CORDIS - EU research results

Characterising the role of mammalian Target Of Rapamcyin Complex 1 (mTORC1)/Srebp1c signaling in directing the differentiation and function of T lymphocytes

Final Report Summary - SREBP1C_FN_CTL (Characterising the role of mammalian Target Of Rapamcyin Complex 1 (mTORC1)/Srebp1c signaling in directing the differentiation and function of T lymphocytes)

The mammalian target of rapamcyin complex 1 (mTORC1) is a key regulator of cellular metabolism and also has fundamental roles in controlling immune responses. Emerging evidence suggests that these two functions of mTORC1 are integrally linked. However, little is known regarding mTORC1 function in controlling the metabolism and function of natural killer (NK) cells, lymphocytes that play key roles in anti-viral and anti-tumour immunity. This study investigated the hypothesis that mTORC1-controlled metabolism underpins normal NK cell pro-inflammatory function. We demonstrate that mTORC1 is robustly stimulated in NK cells activated in vivo and in vitro. This mTORC1 activity is required for the production of the key NK cell effector molecules IFNgamma, important in delivering antimicrobial and immunoregulatory functions, and granzyme B, a critical component of NK cell cytotoxic granules. The data reveal that NK cells undergo dramatic metabolic reprogramming upon activation, up-regulating rates of glucose uptake and glycolysis, and that mTORC1 activity is essential for attaining this elevated glycolytic state. Directly limiting the rate of
glycolysis is sufficient to inhibit IFNgamma production and granzyme B expression. This study provides the highly novel insight that mTORC1-mediated metabolic reprogramming of NK cells is a prerequisite for the acquisition of normal effector functions. This work was published in Journal of Immunology in 2014 (PMID:25261477)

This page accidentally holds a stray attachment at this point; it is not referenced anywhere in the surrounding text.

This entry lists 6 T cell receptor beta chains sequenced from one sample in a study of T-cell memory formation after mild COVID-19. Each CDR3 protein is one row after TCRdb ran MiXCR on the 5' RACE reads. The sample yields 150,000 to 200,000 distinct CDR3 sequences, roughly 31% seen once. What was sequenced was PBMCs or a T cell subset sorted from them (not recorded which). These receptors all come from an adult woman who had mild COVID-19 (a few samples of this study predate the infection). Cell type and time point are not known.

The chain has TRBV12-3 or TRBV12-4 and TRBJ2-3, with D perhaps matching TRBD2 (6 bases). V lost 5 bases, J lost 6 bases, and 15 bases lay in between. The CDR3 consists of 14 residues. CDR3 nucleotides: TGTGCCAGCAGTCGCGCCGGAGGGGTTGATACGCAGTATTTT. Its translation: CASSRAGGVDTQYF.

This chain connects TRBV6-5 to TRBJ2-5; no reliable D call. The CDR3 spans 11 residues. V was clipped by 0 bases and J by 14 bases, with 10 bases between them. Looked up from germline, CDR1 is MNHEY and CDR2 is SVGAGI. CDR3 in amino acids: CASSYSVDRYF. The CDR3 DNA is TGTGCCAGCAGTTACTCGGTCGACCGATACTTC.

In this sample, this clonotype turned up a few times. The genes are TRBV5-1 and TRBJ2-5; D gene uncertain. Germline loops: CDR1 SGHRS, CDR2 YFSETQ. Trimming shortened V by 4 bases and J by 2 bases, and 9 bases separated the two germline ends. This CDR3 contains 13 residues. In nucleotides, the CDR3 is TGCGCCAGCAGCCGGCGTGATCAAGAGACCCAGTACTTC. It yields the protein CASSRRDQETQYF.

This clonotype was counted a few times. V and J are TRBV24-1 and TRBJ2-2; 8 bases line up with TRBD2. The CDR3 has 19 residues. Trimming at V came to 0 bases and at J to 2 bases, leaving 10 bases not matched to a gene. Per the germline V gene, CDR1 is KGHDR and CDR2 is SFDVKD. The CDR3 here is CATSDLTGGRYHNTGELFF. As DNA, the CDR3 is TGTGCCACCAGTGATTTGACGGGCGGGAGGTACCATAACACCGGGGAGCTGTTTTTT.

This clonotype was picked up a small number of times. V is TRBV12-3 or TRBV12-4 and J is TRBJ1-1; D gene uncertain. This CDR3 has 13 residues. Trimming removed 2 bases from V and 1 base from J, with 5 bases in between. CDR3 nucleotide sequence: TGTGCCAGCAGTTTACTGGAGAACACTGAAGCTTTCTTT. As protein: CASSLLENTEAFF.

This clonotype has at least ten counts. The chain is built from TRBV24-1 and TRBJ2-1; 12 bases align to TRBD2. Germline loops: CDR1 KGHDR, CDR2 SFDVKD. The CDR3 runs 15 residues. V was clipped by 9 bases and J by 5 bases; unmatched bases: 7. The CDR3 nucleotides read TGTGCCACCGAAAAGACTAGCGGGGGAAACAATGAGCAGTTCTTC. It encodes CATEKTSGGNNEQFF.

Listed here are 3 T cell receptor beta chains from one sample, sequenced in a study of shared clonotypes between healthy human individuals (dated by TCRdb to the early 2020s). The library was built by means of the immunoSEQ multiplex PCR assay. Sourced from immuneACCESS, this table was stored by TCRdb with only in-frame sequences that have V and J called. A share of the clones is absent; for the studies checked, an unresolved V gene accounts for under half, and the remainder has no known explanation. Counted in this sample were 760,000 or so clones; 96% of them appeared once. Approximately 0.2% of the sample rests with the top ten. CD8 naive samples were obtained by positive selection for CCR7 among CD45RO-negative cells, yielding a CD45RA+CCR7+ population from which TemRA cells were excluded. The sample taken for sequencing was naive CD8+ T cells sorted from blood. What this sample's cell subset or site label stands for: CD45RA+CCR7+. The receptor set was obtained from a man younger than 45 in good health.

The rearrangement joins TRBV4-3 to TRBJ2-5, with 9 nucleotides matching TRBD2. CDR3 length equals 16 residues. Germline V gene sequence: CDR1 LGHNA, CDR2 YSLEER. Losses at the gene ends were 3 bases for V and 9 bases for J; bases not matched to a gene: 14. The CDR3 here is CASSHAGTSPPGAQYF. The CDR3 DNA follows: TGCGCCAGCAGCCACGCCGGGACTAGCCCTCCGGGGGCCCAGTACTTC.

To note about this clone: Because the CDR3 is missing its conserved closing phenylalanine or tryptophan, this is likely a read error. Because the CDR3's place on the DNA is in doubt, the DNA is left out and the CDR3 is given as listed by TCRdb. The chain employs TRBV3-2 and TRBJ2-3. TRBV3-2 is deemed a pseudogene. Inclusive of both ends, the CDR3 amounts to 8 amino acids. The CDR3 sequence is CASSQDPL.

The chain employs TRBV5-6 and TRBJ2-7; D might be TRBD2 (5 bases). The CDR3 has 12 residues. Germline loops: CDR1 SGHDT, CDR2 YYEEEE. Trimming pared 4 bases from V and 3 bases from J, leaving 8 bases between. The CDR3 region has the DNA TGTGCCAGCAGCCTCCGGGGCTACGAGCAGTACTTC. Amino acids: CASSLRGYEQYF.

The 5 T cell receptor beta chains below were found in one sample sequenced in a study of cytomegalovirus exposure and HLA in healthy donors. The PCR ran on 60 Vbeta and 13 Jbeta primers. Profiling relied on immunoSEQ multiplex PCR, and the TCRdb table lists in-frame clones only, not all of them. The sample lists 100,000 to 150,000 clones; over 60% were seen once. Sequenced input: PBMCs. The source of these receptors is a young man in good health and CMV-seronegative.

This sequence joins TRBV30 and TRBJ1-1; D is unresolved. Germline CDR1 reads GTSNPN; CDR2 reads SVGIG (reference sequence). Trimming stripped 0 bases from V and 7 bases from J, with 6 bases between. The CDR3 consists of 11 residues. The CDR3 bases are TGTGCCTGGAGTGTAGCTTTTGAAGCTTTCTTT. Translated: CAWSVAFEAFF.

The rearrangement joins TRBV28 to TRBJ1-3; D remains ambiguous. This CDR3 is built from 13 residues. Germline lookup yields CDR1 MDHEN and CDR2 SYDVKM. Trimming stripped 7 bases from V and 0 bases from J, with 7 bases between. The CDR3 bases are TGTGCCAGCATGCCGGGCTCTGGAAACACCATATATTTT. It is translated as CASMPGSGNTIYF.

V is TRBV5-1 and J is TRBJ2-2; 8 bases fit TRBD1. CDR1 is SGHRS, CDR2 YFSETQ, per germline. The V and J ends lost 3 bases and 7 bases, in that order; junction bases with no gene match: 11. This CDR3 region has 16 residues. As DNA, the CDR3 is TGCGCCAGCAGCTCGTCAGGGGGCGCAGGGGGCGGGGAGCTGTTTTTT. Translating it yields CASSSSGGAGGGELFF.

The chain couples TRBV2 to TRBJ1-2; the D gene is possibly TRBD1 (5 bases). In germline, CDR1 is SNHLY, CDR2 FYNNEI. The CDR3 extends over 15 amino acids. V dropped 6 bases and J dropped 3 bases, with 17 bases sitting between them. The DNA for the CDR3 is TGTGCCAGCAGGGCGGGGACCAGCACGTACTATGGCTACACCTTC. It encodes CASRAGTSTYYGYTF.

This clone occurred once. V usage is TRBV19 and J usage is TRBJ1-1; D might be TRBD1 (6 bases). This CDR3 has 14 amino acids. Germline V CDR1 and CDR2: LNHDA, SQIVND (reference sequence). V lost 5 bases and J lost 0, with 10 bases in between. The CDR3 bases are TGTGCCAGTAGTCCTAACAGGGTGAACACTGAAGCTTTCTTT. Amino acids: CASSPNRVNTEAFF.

Our on going work is currently further characterising the link between mTORC1 regulated NK cell metabolism and NK cells function and the elucidating molecular mechanisms involved. We have discovered key roles for cMyc and Srebp, but not HIF1alpha, in controlling NK cell glucose metabolism and function. These results are being compiled into 2 manuscripts that will be submitted for consideration at a high impact journals by the end of 2016.

Another key objective of this CIG grant was to fully integrate into the research environment at Trinity College Dublin. This objective has been fully realized since the start of this grant. The CIG award has facilitated the establishment of a research group that included 7 PhD students and 1 postdoctoral research scientist. This has been achieved through securing additional funding from national funding agencies. I have published a number of research articles including 2 articles in the Journal of Immunology as senior and corresponding author. I have also been invited to write an number of review articles on the area of immunometabolism for high impact journals including the Journal of Clinical Investigation (5 review articles published, 2015-2016). Therefore, with the help of this Marie Curie Career integration grant I have successfully established a research group in Trinity College Dublin and this research is producing key outputs in the form of research articles in high impact and respected journals.